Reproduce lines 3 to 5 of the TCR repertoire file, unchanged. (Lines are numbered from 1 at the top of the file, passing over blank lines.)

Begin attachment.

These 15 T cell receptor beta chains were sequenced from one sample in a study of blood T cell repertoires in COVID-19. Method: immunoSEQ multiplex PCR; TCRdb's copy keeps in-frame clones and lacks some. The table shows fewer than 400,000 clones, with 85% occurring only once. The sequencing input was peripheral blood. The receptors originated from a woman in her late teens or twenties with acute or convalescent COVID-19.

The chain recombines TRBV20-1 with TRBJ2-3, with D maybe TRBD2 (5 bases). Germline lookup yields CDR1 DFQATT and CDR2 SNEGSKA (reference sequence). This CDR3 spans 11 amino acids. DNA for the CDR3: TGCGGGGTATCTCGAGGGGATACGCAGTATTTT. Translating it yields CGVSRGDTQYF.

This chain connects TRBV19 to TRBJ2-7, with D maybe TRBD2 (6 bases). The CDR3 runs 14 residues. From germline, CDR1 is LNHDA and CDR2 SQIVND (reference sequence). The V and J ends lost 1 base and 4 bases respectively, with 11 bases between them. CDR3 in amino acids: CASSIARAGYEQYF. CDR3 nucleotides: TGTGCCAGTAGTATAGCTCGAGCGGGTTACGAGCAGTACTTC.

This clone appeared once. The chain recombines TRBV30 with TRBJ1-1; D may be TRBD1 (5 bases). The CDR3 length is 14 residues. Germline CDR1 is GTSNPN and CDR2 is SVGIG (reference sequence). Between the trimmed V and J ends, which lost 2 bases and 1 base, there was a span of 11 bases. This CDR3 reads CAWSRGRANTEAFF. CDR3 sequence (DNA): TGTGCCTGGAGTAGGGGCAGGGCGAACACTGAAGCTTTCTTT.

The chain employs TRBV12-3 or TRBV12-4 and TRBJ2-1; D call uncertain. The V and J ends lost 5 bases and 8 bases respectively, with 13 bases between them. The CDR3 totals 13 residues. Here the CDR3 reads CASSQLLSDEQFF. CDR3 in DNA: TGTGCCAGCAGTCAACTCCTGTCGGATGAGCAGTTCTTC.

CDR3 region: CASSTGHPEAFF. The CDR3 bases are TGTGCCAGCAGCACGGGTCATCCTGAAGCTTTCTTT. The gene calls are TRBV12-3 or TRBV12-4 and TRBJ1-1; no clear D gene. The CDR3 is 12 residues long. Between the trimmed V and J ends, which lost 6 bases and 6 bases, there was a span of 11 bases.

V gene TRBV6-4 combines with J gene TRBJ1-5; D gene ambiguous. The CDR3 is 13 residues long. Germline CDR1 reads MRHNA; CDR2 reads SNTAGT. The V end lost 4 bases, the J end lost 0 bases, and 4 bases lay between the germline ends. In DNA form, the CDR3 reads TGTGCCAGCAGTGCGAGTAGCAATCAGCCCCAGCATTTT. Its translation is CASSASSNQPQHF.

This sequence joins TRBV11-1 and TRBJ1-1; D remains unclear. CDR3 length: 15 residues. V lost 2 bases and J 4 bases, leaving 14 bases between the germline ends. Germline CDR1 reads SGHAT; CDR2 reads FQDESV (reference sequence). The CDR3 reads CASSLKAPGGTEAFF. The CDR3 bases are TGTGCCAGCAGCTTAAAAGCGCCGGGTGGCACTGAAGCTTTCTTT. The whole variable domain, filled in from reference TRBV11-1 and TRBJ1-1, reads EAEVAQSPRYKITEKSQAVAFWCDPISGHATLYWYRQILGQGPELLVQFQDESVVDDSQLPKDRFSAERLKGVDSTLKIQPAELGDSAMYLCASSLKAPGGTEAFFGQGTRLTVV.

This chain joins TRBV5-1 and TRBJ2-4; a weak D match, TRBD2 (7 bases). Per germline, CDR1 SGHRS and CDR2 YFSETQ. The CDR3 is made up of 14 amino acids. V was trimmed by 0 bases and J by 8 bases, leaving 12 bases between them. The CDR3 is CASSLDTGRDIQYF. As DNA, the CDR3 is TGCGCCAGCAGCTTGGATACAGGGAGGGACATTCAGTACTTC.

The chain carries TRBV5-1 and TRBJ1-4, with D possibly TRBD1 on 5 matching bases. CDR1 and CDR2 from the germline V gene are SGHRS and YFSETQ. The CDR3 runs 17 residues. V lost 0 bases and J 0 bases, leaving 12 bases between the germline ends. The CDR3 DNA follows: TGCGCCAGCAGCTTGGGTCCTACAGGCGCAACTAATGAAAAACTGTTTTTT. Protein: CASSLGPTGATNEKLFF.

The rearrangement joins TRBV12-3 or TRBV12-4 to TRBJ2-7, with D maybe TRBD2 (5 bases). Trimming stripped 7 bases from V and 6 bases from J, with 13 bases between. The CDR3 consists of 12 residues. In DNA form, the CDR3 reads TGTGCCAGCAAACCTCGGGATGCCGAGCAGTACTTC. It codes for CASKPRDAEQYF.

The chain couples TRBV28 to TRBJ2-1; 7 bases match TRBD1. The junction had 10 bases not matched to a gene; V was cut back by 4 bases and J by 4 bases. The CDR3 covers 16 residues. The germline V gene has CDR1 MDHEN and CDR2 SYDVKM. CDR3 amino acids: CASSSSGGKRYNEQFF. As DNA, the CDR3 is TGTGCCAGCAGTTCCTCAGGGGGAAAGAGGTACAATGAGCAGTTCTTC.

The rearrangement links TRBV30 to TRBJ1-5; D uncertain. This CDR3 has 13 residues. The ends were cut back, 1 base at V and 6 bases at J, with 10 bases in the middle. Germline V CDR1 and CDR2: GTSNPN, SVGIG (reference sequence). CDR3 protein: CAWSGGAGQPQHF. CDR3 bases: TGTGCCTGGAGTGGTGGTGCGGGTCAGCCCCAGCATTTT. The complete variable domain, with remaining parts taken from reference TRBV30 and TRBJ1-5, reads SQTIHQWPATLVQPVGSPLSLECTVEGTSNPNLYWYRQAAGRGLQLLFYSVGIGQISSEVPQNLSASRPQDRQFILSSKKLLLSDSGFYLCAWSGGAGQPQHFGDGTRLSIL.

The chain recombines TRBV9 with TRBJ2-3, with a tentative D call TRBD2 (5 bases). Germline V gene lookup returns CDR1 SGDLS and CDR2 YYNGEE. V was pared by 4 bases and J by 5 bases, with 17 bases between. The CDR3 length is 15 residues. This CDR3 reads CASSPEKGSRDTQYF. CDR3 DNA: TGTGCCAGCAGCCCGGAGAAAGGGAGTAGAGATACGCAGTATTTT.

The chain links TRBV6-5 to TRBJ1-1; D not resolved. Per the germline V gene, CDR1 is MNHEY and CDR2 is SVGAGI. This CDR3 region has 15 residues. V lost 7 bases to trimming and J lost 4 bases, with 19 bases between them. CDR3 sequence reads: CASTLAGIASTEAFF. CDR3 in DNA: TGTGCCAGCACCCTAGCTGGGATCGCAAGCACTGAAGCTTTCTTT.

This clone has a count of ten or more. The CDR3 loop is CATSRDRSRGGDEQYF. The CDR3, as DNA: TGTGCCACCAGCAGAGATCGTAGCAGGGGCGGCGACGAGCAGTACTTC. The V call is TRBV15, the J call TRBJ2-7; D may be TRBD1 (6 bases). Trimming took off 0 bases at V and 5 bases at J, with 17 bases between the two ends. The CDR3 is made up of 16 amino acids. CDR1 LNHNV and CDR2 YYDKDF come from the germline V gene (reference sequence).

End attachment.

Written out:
This chain connects TRBV19 to TRBJ2-7, with D maybe TRBD2 (6 bases). The CDR3 runs 14 residues. From germline, CDR1 is LNHDA and CDR2 SQIVND (reference sequence). The V and J ends lost 1 base and 4 bases respectively, with 11 bases between them. CDR3 in amino acids: CASSIARAGYEQYF. CDR3 nucleotides: TGTGCCAGTAGTATAGCTCGAGCGGGTTACGAGCAGTACTTC.

This clone appeared once. The chain recombines TRBV30 with TRBJ1-1; D may be TRBD1 (5 bases). The CDR3 length is 14 residues. Germline CDR1 is GTSNPN and CDR2 is SVGIG (reference sequence). Between the trimmed V and J ends, which lost 2 bases and 1 base, there was a span of 11 bases. This CDR3 reads CAWSRGRANTEAFF. CDR3 sequence (DNA): TGTGCCTGGAGTAGGGGCAGGGCGAACACTGAAGCTTTCTTT.

The chain employs TRBV12-3 or TRBV12-4 and TRBJ2-1; D call uncertain. The V and J ends lost 5 bases and 8 bases respectively, with 13 bases between them. The CDR3 totals 13 residues. Here the CDR3 reads CASSQLLSDEQFF. CDR3 in DNA: TGTGCCAGCAGTCAACTCCTGTCGGATGAGCAGTTCTTC.